Notes from the road: Pittsburgh
Bruce Springsteen loves Pittsburgh, and The Burgh loves him back.
From the days at the Stanley Theatre (still there, different name) to the Soldiers and Sailors Hall and Nick's Fat City, this has been a romance built to last. Sadly the iconic Civic Arena (aka The Igloo) is now a Wrecking Balled parking lot, but the shiny new joint across the street is, in fact, built on holy ground.
Walking into Consol Energy Center on Tuesday night, the big question was, how do you raise the bar on what happened in Charlotte? You do a completely different-themed show. And how is it that a man and a band that you first saw in 1976 can take you to the same heights in 2014? By proving it all night.
You would have had a better chance of winning the Pennsylvania Lottery than you would have had at guessing Tuesday’s first song. It was The Clash, and it wasn’t “London Calling.” To most in the audience, it was a total obscurity: a fierce “Clampdown.” From that point forward, it was everything you have ever loved about Bruce Springsteen & the E Street Band and more: the iconic songs that are never short of exhilarating – “Badlands,” “The Promised Land,” “Born to Run” – and the sort of rarities, on-the-fly changes to the set list and requests that personalize each show.
Even the things you think you know about a Springsteen show are never givens. Usual encore number “Seven Nights to Rock” was upfront at No. 5, capping an incredible three-song run that began with the full-band “Johnny 99” and continued with the tour premiere of the now-rarely played “Stand on It.”Back to “Seven Night to Rock,” Patti stole the song, just as she did with “Talk to Me” at Virginia Beach 10 days earlier. Here, she was the tease, joining her husband at the center mic and stopping him in his tracks with the line, “A different boy every night.”
But as rare as “Stand on It” is, Springsteen pulled out an even bigger surprise – three times: After “Hungry Heart,” he fulfilled a sign request with a delightful “I Wanna Be With You,” performed only twice since 1999; opened the encores with a gorgeous solo piano rendition of “The Promise”; and made “Frankie Fell in Love” the middle of three songs played with Pittsburgh native Joe Grushecky.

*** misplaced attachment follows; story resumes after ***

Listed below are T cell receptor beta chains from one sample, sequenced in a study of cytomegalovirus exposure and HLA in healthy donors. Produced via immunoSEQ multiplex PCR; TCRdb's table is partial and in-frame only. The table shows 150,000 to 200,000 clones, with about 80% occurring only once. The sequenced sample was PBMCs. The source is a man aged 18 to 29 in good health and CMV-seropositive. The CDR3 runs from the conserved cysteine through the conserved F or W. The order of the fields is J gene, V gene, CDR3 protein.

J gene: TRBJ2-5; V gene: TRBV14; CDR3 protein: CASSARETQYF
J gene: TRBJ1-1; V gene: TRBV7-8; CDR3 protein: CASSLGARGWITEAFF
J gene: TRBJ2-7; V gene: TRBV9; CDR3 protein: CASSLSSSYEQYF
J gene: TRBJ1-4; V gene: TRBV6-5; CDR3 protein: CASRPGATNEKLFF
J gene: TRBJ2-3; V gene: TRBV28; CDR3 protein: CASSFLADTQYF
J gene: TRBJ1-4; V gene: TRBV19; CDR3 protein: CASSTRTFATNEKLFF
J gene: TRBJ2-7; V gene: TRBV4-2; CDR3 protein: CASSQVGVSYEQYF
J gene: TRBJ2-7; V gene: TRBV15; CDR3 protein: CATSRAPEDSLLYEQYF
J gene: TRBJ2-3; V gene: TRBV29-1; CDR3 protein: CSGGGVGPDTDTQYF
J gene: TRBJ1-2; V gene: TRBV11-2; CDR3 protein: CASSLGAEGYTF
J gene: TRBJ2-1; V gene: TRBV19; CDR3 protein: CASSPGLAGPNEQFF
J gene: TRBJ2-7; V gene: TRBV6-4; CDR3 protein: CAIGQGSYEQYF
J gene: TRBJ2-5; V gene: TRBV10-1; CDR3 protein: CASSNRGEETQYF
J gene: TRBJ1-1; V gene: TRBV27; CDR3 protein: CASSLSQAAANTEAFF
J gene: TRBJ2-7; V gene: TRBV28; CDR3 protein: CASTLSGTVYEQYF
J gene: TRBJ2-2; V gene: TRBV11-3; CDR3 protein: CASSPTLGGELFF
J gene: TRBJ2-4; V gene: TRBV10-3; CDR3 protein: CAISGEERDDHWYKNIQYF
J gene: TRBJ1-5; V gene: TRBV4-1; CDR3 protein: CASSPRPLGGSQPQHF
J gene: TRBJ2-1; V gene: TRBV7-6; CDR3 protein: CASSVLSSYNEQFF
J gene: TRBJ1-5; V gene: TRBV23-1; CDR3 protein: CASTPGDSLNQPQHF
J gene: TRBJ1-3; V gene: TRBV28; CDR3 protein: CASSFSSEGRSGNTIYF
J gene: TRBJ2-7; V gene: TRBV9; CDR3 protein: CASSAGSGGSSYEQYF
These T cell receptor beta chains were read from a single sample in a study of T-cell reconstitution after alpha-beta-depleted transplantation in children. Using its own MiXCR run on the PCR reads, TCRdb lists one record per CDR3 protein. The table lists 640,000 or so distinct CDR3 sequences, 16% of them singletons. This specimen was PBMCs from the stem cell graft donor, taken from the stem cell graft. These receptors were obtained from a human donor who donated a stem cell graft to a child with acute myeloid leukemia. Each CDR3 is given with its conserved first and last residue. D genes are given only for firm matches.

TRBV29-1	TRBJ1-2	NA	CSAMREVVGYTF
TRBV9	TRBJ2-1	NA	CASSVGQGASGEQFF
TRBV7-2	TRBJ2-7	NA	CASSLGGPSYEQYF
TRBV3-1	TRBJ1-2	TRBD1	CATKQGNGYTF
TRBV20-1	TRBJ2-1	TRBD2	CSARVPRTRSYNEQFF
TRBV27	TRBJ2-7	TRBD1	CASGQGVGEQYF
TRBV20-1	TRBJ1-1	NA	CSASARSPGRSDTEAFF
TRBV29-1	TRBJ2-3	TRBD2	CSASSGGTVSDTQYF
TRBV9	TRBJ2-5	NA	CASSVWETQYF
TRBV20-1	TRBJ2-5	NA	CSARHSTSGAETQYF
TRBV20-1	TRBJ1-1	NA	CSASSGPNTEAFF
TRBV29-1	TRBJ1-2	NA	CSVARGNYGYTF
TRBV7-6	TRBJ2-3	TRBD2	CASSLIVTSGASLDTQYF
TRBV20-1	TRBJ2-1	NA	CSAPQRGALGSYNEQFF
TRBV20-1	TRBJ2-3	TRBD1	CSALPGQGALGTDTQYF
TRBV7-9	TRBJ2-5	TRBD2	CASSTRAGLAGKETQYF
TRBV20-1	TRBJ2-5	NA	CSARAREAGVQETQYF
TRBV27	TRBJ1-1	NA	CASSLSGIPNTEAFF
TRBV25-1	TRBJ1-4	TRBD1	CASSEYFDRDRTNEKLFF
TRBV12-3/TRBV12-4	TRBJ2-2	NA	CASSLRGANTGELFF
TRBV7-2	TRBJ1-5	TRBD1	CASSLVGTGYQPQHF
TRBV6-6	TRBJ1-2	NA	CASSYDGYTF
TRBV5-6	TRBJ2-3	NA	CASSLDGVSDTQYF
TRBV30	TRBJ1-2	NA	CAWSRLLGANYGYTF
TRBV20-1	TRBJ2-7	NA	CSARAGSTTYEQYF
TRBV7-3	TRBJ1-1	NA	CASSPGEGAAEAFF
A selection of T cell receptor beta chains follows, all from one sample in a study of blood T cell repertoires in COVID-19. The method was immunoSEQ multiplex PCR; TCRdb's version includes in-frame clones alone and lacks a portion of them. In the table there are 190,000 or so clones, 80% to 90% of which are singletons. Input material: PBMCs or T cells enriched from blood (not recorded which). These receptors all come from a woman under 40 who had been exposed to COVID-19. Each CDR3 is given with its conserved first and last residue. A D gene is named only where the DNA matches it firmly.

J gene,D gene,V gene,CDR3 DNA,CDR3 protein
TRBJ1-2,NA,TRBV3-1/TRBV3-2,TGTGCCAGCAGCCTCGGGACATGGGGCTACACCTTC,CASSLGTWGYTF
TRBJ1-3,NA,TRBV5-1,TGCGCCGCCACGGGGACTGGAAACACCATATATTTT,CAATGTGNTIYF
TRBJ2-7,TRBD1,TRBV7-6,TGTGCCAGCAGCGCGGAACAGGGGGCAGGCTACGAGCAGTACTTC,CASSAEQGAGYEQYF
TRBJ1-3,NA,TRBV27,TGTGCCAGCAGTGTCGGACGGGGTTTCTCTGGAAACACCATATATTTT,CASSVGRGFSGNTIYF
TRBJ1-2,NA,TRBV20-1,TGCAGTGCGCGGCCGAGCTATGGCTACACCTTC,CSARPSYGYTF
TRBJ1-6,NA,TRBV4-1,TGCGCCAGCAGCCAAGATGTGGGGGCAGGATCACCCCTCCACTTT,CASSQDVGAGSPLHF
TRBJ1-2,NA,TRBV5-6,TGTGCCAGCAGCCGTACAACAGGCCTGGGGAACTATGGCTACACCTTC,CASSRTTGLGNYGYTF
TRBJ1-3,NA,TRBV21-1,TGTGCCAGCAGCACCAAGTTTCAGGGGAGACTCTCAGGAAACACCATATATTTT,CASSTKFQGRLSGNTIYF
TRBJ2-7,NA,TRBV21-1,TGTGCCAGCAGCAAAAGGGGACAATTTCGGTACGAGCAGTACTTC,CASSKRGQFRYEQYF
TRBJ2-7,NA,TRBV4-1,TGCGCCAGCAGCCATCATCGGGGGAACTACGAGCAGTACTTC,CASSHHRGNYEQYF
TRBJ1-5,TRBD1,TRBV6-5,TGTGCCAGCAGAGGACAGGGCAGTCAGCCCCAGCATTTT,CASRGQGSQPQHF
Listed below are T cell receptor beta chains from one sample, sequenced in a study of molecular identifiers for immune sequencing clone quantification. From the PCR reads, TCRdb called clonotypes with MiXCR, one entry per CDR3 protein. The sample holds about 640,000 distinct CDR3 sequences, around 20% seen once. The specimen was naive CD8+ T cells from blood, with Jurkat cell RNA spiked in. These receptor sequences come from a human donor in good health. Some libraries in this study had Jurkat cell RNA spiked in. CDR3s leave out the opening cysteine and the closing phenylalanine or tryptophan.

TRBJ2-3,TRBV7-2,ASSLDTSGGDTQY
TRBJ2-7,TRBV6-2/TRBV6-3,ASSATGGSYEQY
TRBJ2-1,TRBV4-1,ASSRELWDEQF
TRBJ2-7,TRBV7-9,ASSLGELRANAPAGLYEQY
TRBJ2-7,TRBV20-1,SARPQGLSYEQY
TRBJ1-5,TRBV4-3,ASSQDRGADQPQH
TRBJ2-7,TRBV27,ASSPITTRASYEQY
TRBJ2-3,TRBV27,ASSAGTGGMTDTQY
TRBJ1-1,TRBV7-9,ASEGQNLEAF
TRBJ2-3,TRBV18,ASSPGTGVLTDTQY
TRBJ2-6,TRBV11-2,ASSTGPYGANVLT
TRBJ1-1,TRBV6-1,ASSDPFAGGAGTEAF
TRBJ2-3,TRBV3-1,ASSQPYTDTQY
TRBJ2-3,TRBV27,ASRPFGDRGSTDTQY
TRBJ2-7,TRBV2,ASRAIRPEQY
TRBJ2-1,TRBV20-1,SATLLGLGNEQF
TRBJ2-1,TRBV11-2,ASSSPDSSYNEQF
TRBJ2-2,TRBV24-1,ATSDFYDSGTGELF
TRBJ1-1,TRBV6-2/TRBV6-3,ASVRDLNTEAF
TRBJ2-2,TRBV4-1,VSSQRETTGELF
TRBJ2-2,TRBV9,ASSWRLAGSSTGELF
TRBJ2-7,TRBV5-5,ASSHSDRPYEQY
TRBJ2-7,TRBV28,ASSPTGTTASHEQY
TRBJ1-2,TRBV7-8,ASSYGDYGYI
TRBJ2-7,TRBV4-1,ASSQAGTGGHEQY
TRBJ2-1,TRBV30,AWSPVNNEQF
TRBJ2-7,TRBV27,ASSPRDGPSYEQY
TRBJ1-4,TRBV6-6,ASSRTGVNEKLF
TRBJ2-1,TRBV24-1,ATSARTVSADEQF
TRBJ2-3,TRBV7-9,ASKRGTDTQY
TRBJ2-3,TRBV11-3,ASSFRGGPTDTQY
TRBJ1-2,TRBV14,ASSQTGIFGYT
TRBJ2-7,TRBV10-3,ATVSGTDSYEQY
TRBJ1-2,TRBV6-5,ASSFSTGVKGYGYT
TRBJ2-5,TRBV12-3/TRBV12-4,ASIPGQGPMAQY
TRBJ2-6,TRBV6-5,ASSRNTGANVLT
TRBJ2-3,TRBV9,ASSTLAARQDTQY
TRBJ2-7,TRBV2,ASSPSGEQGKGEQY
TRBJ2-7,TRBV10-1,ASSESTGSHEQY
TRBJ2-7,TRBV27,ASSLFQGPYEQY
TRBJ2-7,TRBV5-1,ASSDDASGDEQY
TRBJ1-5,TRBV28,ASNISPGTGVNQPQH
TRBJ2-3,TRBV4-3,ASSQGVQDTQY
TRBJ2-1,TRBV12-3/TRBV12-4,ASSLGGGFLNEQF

A gut-wrenching “Back in Your Arms” after “I Wanna Be With You” signaled a change in tone, from the party atmosphere that opened the show to a sequence of songs that revealed the deeply moral and spiritual side to Springsteen’s music. From the economic ruin of nearby “Youngstown” to the social disconnect of “Radio Nowhere” to the pairing of “The Wall” and a refreshed “Born in the U.S.A.,” this portion of the show was both personal and universal in its execution.
Tuesday night, it was clear that Tom Morello was not just a great guitar player in the role of hired gun, but part of the fabric of the E Street Band; similarly, Joe Grushecky and his son, Johnny, are no longer simply guests, but part of the E Street family. In fact, on stage, Springsteen announced two shows at the aforementioned Soldiers and Sailors Hall in late May where Bruce will be the guest.
For veteran Pittsburgh audiences, Tuesday’s “Land of Hope and Dreams” felt especially appropriate because Consol sits on land once owned by the Church of the Epiphany that sits next door; for years, that Catholic church held a 2:30 a.m. Sunday Mass that often attracted, among others, the whores and gamblers of the night. Pittsburgh is no longer Steel Town. From McKeesport to Homestead, the mills where our fathers worked are all gone. But Bruce Springsteen’s love for this city endures. And he will always be one of us.
- Mike Collins and Andrew S. Hughes, Backstreets.com